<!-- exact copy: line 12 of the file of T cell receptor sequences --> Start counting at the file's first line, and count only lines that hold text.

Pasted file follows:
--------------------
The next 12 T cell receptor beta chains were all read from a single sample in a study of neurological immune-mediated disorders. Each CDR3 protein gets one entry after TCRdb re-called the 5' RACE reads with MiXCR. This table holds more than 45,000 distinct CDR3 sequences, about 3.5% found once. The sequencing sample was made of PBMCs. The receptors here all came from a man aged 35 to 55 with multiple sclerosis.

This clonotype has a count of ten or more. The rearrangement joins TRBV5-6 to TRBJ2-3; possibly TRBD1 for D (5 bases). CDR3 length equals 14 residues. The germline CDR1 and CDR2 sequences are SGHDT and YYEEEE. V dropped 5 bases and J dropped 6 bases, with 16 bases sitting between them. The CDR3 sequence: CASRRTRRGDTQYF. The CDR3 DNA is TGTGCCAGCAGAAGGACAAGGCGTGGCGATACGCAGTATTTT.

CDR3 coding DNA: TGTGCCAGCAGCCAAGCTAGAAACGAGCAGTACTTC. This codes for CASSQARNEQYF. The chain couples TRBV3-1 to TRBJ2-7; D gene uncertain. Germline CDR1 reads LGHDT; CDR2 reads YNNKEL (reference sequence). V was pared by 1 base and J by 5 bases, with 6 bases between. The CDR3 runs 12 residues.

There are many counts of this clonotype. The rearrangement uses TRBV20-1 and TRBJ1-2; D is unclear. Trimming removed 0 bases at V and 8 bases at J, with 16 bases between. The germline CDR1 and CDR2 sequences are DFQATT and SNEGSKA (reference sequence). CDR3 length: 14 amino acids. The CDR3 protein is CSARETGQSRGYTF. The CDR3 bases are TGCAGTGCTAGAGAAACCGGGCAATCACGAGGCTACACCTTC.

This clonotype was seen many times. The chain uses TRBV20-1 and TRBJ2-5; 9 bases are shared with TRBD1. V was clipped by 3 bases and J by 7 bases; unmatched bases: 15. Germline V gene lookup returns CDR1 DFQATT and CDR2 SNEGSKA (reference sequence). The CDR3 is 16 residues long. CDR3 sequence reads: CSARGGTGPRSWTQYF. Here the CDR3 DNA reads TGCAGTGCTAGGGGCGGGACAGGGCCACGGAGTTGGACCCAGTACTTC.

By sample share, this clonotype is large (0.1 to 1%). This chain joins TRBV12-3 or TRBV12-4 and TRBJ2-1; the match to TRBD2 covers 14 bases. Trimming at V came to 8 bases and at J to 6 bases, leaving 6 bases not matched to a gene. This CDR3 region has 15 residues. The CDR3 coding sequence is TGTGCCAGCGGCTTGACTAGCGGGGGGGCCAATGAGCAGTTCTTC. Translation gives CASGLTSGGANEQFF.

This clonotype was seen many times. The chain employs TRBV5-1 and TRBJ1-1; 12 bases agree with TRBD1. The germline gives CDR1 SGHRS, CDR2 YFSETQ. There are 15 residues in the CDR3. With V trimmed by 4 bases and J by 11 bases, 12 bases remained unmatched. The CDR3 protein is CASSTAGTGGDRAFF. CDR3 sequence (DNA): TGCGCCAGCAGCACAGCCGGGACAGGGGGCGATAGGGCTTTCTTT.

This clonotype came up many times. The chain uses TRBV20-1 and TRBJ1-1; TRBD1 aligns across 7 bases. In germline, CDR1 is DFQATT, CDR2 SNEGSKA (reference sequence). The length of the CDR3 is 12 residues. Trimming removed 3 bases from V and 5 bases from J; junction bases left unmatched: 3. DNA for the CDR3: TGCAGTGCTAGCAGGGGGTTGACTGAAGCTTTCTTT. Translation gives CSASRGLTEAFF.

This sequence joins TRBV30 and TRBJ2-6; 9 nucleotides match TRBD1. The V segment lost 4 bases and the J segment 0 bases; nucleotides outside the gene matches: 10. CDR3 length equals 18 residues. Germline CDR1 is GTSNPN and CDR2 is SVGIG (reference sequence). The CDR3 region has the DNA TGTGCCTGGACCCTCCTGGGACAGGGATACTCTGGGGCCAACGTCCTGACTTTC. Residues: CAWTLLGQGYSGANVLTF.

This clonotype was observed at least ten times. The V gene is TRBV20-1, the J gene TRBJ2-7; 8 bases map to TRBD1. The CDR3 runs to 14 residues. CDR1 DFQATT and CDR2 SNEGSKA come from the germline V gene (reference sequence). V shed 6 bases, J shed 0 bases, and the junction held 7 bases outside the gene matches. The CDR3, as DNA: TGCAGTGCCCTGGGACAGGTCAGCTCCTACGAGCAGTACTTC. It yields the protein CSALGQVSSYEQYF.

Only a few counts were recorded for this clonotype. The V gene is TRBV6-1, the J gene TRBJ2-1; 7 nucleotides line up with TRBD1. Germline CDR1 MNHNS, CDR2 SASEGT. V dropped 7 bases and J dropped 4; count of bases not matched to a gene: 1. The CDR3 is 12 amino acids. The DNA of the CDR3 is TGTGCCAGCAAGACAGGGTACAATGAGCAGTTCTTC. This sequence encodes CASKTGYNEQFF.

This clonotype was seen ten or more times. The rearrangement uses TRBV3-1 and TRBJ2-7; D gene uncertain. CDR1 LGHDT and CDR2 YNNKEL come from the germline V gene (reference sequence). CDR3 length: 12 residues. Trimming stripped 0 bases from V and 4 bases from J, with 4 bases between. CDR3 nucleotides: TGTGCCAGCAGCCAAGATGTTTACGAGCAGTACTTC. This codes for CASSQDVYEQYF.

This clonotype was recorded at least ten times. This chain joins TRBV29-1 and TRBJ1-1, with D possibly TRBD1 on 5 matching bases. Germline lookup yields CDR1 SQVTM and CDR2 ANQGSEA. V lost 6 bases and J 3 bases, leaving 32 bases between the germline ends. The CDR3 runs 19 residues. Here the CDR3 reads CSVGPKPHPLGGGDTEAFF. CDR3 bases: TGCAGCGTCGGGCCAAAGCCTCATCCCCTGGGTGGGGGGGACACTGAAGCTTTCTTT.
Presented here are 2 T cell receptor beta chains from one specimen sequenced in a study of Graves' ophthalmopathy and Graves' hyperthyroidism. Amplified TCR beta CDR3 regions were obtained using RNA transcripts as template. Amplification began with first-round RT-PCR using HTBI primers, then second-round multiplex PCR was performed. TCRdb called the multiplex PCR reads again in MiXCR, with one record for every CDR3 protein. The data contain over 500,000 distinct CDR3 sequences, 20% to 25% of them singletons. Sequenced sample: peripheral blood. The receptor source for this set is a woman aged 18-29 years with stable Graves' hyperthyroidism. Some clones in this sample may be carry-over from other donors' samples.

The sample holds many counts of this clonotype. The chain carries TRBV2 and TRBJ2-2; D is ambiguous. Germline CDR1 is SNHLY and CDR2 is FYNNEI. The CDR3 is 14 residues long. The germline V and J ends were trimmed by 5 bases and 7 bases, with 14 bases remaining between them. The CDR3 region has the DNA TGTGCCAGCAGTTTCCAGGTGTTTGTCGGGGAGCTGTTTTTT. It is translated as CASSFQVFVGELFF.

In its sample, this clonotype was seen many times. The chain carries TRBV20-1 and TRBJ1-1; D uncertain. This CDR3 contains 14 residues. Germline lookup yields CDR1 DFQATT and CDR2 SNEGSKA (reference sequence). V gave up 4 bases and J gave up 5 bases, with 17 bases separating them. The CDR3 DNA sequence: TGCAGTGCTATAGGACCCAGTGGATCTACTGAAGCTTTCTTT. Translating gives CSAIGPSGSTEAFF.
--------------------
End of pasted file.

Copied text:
This clonotype was seen ten or more times. The rearrangement uses TRBV3-1 and TRBJ2-7; D gene uncertain. CDR1 LGHDT and CDR2 YNNKEL come from the germline V gene (reference sequence). CDR3 length: 12 residues. Trimming stripped 0 bases from V and 4 bases from J, with 4 bases between. CDR3 nucleotides: TGTGCCAGCAGCCAAGATGTTTACGAGCAGTACTTC. This codes for CASSQDVYEQYF.